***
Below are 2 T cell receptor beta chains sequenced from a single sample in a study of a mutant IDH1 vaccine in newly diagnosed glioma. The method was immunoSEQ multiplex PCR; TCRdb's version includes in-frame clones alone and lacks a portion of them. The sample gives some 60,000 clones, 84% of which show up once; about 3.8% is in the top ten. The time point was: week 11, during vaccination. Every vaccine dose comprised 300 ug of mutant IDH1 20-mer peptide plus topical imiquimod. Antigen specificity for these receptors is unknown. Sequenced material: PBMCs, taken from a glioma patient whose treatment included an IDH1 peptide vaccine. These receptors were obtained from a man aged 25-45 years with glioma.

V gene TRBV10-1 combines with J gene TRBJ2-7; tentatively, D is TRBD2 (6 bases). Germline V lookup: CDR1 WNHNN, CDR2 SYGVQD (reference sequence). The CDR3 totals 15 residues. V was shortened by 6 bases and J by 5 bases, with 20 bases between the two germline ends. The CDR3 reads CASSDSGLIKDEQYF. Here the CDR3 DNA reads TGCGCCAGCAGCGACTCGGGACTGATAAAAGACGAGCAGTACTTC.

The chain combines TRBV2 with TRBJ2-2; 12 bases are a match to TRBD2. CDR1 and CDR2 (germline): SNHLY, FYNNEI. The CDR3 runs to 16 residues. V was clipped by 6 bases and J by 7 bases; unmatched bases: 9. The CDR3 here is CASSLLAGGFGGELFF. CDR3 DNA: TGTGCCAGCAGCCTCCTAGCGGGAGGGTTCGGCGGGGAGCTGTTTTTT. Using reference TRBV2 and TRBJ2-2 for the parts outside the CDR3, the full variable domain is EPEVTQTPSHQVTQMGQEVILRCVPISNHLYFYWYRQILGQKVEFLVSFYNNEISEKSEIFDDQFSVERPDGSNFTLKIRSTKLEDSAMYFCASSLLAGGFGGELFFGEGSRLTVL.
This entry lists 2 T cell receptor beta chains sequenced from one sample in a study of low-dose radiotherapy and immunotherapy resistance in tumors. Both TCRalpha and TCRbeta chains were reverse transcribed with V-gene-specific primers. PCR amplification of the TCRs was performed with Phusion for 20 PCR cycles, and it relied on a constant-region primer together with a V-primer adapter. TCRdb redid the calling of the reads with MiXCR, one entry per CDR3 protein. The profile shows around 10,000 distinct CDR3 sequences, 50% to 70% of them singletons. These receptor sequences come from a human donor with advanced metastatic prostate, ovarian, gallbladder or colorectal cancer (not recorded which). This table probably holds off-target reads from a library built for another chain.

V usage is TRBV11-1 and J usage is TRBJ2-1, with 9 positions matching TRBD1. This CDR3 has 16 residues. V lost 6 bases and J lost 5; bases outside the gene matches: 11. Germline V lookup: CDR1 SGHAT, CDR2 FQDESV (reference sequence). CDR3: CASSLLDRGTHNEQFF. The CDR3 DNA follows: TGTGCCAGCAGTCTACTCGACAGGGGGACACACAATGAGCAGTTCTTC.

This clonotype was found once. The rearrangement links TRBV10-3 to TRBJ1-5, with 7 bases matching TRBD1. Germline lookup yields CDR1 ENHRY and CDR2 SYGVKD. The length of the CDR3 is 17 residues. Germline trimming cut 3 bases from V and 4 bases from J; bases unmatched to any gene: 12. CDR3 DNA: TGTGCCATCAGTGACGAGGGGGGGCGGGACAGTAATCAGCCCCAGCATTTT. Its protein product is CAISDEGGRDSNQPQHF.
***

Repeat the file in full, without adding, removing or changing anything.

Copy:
Below are 2 T cell receptor beta chains sequenced from a single sample in a study of a mutant IDH1 vaccine in newly diagnosed glioma. The method was immunoSEQ multiplex PCR; TCRdb's version includes in-frame clones alone and lacks a portion of them. The sample gives some 60,000 clones, 84% of which show up once; about 3.8% is in the top ten. The time point was: week 11, during vaccination. Every vaccine dose comprised 300 ug of mutant IDH1 20-mer peptide plus topical imiquimod. Antigen specificity for these receptors is unknown. Sequenced material: PBMCs, taken from a glioma patient whose treatment included an IDH1 peptide vaccine. These receptors were obtained from a man aged 25-45 years with glioma.

V gene TRBV10-1 combines with J gene TRBJ2-7; tentatively, D is TRBD2 (6 bases). Germline V lookup: CDR1 WNHNN, CDR2 SYGVQD (reference sequence). The CDR3 totals 15 residues. V was shortened by 6 bases and J by 5 bases, with 20 bases between the two germline ends. The CDR3 reads CASSDSGLIKDEQYF. Here the CDR3 DNA reads TGCGCCAGCAGCGACTCGGGACTGATAAAAGACGAGCAGTACTTC.

The chain combines TRBV2 with TRBJ2-2; 12 bases are a match to TRBD2. CDR1 and CDR2 (germline): SNHLY, FYNNEI. The CDR3 runs to 16 residues. V was clipped by 6 bases and J by 7 bases; unmatched bases: 9. The CDR3 here is CASSLLAGGFGGELFF. CDR3 DNA: TGTGCCAGCAGCCTCCTAGCGGGAGGGTTCGGCGGGGAGCTGTTTTTT. Using reference TRBV2 and TRBJ2-2 for the parts outside the CDR3, the full variable domain is EPEVTQTPSHQVTQMGQEVILRCVPISNHLYFYWYRQILGQKVEFLVSFYNNEISEKSEIFDDQFSVERPDGSNFTLKIRSTKLEDSAMYFCASSLLAGGFGGELFFGEGSRLTVL.
This entry lists 2 T cell receptor beta chains sequenced from one sample in a study of low-dose radiotherapy and immunotherapy resistance in tumors. Both TCRalpha and TCRbeta chains were reverse transcribed with V-gene-specific primers. PCR amplification of the TCRs was performed with Phusion for 20 PCR cycles, and it relied on a constant-region primer together with a V-primer adapter. TCRdb redid the calling of the reads with MiXCR, one entry per CDR3 protein. The profile shows around 10,000 distinct CDR3 sequences, 50% to 70% of them singletons. These receptor sequences come from a human donor with advanced metastatic prostate, ovarian, gallbladder or colorectal cancer (not recorded which). This table probably holds off-target reads from a library built for another chain.

V usage is TRBV11-1 and J usage is TRBJ2-1, with 9 positions matching TRBD1. This CDR3 has 16 residues. V lost 6 bases and J lost 5; bases outside the gene matches: 11. Germline V lookup: CDR1 SGHAT, CDR2 FQDESV (reference sequence). CDR3: CASSLLDRGTHNEQFF. The CDR3 DNA follows: TGTGCCAGCAGTCTACTCGACAGGGGGACACACAATGAGCAGTTCTTC.

This clonotype was found once. The rearrangement links TRBV10-3 to TRBJ1-5, with 7 bases matching TRBD1. Germline lookup yields CDR1 ENHRY and CDR2 SYGVKD. The length of the CDR3 is 17 residues. Germline trimming cut 3 bases from V and 4 bases from J; bases unmatched to any gene: 12. CDR3 DNA: TGTGCCATCAGTGACGAGGGGGGGCGGGACAGTAATCAGCCCCAGCATTTT. Its protein product is CAISDEGGRDSNQPQHF.